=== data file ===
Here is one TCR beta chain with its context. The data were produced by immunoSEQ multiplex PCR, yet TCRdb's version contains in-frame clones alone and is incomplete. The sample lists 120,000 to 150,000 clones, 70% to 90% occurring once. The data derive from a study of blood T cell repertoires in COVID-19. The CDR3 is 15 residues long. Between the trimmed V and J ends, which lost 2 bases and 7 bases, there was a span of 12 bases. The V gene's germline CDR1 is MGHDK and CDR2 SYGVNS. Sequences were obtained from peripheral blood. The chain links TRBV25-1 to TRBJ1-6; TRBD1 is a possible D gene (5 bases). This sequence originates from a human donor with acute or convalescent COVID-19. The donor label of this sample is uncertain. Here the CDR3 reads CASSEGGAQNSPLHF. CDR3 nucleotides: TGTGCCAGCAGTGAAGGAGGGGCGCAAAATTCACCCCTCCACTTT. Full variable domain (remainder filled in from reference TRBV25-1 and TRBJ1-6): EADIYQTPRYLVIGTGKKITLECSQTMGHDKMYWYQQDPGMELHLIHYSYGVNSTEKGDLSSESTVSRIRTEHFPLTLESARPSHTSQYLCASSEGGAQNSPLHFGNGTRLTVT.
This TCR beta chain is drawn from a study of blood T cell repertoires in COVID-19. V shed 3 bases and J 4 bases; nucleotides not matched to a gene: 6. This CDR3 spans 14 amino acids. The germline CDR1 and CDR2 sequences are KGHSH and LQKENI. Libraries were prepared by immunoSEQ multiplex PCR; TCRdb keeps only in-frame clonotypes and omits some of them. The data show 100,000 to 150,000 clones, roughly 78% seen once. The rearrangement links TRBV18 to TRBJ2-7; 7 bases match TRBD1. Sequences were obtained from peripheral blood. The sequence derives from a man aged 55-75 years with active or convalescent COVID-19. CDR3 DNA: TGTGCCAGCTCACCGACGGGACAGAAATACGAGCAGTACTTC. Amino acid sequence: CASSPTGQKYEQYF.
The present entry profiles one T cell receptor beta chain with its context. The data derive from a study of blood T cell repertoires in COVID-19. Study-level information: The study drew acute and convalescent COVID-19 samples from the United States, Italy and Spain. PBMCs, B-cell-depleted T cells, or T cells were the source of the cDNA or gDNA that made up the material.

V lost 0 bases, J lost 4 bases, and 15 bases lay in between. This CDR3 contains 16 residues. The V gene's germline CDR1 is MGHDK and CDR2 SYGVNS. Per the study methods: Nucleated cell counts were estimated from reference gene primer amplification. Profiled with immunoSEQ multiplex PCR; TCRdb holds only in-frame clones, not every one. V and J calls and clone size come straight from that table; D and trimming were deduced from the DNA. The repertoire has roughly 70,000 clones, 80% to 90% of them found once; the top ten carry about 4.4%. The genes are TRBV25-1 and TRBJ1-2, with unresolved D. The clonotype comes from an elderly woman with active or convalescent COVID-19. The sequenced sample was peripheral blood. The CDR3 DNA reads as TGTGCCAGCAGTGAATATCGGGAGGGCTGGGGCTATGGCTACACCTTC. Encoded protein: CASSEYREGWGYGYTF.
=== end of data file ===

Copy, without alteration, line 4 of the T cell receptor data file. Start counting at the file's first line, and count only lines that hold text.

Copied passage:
V lost 0 bases, J lost 4 bases, and 15 bases lay in between. This CDR3 contains 16 residues. The V gene's germline CDR1 is MGHDK and CDR2 SYGVNS. Per the study methods: Nucleated cell counts were estimated from reference gene primer amplification. Profiled with immunoSEQ multiplex PCR; TCRdb holds only in-frame clones, not every one. V and J calls and clone size come straight from that table; D and trimming were deduced from the DNA. The repertoire has roughly 70,000 clones, 80% to 90% of them found once; the top ten carry about 4.4%. The genes are TRBV25-1 and TRBJ1-2, with unresolved D. The clonotype comes from an elderly woman with active or convalescent COVID-19. The sequenced sample was peripheral blood. The CDR3 DNA reads as TGTGCCAGCAGTGAATATCGGGAGGGCTGGGGCTATGGCTACACCTTC. Encoded protein: CASSEYREGWGYGYTF.